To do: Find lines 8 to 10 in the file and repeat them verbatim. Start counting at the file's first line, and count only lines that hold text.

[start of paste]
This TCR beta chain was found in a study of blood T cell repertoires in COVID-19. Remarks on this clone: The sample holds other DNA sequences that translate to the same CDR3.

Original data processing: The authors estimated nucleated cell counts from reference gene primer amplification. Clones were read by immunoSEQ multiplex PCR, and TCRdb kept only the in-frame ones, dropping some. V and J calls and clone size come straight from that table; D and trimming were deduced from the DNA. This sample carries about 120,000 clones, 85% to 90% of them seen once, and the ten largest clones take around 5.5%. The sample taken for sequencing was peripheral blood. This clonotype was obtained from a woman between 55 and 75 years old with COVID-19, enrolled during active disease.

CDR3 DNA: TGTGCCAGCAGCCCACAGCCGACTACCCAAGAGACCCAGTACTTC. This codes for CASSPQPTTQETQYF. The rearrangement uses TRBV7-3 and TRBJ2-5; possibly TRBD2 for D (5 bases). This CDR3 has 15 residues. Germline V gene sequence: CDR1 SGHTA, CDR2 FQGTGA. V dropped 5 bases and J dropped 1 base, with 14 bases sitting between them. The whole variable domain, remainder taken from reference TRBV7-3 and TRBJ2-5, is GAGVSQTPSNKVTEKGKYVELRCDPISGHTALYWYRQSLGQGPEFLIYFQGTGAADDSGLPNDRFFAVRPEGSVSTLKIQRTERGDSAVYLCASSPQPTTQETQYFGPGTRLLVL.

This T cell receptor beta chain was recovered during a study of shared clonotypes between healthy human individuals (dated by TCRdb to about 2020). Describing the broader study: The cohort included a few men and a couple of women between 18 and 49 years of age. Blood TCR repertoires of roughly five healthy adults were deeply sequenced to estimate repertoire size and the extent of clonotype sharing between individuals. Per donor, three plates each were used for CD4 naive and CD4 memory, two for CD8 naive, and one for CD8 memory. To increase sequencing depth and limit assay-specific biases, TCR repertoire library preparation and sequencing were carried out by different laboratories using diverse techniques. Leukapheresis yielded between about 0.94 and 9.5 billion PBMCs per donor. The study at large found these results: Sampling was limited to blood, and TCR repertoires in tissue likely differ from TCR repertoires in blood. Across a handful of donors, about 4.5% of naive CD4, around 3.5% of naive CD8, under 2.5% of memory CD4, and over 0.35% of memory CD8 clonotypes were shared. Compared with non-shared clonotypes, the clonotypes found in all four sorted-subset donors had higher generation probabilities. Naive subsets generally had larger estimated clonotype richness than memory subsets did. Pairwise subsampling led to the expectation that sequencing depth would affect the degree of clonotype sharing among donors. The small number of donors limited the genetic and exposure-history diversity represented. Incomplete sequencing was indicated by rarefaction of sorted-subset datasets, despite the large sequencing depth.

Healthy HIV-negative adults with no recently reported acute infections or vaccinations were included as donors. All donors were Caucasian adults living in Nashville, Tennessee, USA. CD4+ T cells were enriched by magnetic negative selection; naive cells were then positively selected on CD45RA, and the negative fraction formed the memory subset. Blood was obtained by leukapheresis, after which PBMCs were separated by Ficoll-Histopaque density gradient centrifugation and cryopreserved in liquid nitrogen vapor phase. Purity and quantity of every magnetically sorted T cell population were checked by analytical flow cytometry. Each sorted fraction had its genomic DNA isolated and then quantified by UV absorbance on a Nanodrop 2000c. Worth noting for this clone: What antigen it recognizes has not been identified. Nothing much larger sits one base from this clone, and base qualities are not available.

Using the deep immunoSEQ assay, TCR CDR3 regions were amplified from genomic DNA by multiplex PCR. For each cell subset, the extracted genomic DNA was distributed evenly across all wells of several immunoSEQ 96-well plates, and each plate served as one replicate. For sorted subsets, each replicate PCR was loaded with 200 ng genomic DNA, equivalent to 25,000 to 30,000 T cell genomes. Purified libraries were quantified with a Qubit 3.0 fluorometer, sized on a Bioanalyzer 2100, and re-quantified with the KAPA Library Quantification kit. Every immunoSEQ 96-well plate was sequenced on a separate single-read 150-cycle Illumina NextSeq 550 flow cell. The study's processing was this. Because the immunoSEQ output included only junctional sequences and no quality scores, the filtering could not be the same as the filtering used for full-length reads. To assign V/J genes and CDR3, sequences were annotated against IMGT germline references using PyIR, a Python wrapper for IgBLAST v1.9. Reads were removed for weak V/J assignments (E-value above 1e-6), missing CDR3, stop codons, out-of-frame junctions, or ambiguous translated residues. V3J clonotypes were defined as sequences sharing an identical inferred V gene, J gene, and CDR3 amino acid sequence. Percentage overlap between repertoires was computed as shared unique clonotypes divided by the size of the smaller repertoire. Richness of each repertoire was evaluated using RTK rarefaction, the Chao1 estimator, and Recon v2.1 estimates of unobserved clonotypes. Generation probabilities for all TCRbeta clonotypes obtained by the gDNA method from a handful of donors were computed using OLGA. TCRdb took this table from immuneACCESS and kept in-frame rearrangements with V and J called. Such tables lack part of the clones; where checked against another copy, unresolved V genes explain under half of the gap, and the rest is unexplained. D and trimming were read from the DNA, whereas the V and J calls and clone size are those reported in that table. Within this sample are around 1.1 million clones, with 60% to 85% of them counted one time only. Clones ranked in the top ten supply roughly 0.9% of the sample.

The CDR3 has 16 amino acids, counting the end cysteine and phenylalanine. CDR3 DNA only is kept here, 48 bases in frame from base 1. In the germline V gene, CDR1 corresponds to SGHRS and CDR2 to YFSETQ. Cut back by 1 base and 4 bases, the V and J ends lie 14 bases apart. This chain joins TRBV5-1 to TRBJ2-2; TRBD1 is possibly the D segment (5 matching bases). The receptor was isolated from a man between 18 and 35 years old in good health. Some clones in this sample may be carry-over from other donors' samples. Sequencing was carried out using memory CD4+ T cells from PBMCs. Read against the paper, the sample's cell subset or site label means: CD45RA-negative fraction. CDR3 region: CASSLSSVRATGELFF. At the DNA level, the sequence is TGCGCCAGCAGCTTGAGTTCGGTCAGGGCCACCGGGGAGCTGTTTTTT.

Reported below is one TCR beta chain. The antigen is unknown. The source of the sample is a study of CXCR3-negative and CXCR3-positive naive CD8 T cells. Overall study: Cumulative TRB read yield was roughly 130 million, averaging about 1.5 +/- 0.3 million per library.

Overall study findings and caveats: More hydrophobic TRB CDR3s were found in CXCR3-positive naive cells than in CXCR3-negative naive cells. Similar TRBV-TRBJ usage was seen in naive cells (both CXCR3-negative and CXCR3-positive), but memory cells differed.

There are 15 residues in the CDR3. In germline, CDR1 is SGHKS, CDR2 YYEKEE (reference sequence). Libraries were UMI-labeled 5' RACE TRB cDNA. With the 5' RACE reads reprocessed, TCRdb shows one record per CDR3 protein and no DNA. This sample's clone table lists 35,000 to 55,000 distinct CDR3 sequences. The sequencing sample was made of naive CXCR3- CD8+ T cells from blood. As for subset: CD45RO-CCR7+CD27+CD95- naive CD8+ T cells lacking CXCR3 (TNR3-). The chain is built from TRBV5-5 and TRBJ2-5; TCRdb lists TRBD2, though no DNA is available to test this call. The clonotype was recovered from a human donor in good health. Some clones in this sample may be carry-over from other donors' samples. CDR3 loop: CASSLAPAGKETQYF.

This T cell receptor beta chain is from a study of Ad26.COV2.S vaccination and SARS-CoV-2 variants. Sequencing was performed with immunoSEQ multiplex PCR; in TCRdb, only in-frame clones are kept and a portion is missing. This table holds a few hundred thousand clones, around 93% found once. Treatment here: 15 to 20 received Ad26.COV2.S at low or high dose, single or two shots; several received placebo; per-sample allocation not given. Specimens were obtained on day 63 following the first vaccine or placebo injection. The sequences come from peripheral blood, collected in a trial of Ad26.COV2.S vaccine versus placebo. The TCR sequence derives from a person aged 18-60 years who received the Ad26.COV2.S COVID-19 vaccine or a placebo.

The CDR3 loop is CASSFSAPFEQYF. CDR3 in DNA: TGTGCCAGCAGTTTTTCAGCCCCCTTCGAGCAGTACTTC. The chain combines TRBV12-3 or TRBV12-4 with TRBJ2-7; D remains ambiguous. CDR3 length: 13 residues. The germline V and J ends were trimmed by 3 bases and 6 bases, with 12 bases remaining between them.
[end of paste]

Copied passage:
Reported below is one TCR beta chain. The antigen is unknown. The source of the sample is a study of CXCR3-negative and CXCR3-positive naive CD8 T cells. Overall study: Cumulative TRB read yield was roughly 130 million, averaging about 1.5 +/- 0.3 million per library.

Overall study findings and caveats: More hydrophobic TRB CDR3s were found in CXCR3-positive naive cells than in CXCR3-negative naive cells. Similar TRBV-TRBJ usage was seen in naive cells (both CXCR3-negative and CXCR3-positive), but memory cells differed.

There are 15 residues in the CDR3. In germline, CDR1 is SGHKS, CDR2 YYEKEE (reference sequence). Libraries were UMI-labeled 5' RACE TRB cDNA. With the 5' RACE reads reprocessed, TCRdb shows one record per CDR3 protein and no DNA. This sample's clone table lists 35,000 to 55,000 distinct CDR3 sequences. The sequencing sample was made of naive CXCR3- CD8+ T cells from blood. As for subset: CD45RO-CCR7+CD27+CD95- naive CD8+ T cells lacking CXCR3 (TNR3-). The chain is built from TRBV5-5 and TRBJ2-5; TCRdb lists TRBD2, though no DNA is available to test this call. The clonotype was recovered from a human donor in good health. Some clones in this sample may be carry-over from other donors' samples. CDR3 loop: CASSLAPAGKETQYF.